In Alaska, in the Nation and the World
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In 1865, the Confederate raider Shenandoah fired the last shot of the Civil War in the Bering Sea off the coast of Siberia.
In 1939, Regional Forester B. Frank Heintzlemann suggested developing Alaskan peat to displace European peat in gardens and nurseries. The U.S. Forest Service announced that 25 homesites and other tracts of land in the Chugach National Forest would be opened for public entry under the Public Land laws.
In 1948, the town of Yakutat on the edge of the Gulf of Alaska was formally incorporated as a city.
In 1949, Police Chief Bernie Hulk reported favorable comments concerning Juneau's new parking meters.
In 1949, U.S. and Alaska health officials set up equipment at Taku Lodge near Juneau and began conducting experiments on adult mosquito control.
In the nation
In 1870, the U.S. Department of Justice was created.
In 1937, Joe Louis began his reign as world heavyweight boxing champion by knocking out Jim Braddock in the eighth round of their fight in Chicago.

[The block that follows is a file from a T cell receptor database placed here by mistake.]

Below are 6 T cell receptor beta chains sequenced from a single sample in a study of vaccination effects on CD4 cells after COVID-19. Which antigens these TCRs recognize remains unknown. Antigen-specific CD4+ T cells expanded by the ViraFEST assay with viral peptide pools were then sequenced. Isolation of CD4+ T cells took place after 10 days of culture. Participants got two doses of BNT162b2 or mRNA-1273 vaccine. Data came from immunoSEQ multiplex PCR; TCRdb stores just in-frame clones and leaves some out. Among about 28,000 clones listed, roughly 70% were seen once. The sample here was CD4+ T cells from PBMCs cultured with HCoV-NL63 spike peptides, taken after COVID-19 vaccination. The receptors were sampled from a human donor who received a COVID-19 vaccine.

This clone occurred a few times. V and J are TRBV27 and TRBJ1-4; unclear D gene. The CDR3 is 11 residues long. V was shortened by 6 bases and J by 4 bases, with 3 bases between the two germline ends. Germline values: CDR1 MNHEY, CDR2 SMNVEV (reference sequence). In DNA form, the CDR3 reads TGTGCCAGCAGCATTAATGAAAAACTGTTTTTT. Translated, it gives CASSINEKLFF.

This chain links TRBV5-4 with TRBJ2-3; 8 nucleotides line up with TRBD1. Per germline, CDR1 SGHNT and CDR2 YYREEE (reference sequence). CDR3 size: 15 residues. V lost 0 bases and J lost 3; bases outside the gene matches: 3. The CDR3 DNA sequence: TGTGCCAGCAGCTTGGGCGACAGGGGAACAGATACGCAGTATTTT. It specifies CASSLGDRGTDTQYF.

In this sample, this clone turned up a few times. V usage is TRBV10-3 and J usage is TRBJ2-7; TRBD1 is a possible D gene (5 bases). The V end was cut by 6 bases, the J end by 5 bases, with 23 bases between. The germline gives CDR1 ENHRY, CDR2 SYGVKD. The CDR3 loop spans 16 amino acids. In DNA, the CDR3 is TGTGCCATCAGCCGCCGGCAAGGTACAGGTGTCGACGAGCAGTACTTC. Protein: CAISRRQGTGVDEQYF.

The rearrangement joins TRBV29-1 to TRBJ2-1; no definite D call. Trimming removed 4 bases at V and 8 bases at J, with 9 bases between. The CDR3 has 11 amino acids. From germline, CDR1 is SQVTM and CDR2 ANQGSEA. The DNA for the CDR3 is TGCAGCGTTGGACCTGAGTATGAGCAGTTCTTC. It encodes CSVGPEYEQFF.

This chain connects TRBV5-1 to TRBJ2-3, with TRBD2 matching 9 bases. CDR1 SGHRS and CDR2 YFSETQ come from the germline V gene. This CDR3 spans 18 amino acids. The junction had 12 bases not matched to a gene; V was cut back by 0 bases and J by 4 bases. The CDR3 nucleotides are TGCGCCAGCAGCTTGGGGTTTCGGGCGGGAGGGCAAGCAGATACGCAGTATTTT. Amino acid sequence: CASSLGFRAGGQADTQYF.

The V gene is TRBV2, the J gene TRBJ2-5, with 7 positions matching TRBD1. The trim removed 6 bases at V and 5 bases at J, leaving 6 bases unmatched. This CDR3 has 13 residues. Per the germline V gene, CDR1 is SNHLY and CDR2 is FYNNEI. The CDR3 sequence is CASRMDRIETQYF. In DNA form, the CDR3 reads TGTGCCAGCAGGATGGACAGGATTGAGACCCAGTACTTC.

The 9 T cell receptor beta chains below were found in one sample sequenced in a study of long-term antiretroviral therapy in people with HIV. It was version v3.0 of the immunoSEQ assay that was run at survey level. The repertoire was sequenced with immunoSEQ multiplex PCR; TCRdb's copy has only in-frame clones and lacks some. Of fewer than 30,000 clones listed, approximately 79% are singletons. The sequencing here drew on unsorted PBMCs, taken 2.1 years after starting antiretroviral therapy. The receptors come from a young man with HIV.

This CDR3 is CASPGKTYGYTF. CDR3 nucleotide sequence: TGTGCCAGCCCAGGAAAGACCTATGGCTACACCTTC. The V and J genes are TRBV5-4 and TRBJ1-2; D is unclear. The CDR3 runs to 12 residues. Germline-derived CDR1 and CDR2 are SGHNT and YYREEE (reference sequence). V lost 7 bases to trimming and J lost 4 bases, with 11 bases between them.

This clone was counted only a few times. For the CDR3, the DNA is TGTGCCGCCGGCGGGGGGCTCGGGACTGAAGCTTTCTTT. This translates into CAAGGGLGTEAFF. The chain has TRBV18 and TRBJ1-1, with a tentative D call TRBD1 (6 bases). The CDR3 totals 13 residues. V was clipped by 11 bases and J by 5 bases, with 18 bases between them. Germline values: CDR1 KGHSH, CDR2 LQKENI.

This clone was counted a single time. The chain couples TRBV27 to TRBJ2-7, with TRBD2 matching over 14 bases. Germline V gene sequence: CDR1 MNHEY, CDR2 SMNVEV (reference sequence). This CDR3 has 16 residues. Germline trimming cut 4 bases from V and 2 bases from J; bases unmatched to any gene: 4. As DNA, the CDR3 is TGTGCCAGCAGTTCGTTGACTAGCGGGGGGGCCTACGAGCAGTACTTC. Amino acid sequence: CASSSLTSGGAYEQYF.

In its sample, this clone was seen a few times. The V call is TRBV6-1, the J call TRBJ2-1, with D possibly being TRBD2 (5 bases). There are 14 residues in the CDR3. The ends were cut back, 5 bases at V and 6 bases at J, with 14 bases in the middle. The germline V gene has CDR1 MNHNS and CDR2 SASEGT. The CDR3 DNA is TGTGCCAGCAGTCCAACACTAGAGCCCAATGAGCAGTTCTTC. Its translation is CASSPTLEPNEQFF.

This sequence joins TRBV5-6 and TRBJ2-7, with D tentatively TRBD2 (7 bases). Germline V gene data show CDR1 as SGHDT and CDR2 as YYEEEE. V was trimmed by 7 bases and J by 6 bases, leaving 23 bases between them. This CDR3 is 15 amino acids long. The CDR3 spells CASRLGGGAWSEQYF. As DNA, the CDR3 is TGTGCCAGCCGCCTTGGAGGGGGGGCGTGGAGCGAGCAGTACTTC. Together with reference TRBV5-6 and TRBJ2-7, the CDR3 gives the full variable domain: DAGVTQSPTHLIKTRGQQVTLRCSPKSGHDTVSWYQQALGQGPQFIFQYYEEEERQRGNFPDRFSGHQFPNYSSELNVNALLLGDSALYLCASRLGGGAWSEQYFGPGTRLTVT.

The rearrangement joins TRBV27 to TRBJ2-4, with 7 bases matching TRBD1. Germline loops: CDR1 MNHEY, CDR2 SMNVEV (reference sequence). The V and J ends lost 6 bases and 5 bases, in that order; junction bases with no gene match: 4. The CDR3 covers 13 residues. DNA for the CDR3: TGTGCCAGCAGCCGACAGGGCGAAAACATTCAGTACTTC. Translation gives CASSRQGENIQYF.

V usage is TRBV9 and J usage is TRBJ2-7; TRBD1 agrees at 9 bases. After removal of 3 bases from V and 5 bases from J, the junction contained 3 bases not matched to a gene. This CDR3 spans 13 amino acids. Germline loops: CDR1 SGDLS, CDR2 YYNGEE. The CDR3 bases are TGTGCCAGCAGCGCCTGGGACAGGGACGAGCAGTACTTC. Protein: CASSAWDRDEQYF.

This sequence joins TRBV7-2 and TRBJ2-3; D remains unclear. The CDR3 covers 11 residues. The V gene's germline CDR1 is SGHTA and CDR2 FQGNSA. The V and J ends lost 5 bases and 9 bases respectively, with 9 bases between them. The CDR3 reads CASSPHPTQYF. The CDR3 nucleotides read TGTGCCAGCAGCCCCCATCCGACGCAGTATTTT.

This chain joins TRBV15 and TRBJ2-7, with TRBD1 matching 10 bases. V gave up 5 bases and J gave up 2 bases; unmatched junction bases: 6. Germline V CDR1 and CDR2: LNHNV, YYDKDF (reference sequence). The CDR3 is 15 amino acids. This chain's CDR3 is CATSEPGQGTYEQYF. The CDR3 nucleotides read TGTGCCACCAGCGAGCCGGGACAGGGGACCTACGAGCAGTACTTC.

In 1938, Joe Louis knocked out Max Schmeling in the first round of their rematch at Yankee Stadium.
In 1944, President Roosevelt signed the Servicemen's Readjustment Act of 1944, more popularly known as the "GI Bill of Rights."
In 1970, President Nixon signed an extension of the Voting Rights Act of 1965 that lowered the minimum voting age to 18.
In 1977, John N. Mitchell became the first former U.S. Attorney General to go to prison as he began serving a sentence for his role in the Watergate cover-up. (He was released 19 months later.)
In 1997, world leaders concluded a historic summit in Denver with Russia's full participation for the first time. Dr. Nancy W. Dickey was named the first female president of the American Medical Association.
In 2006, during a visit to Hungary to commemorate the 1956 revolt against communism, President Bush said war-weary Iraqis could learn from the Hungarians' long and bloody struggle against tyranny. The Bush administration confirmed it had gained access to international banking records as part of a classified program to choke off financial support for terrorism. The Red Cross admitted Israel as a member and allowed it to use a star of David as its symbol.
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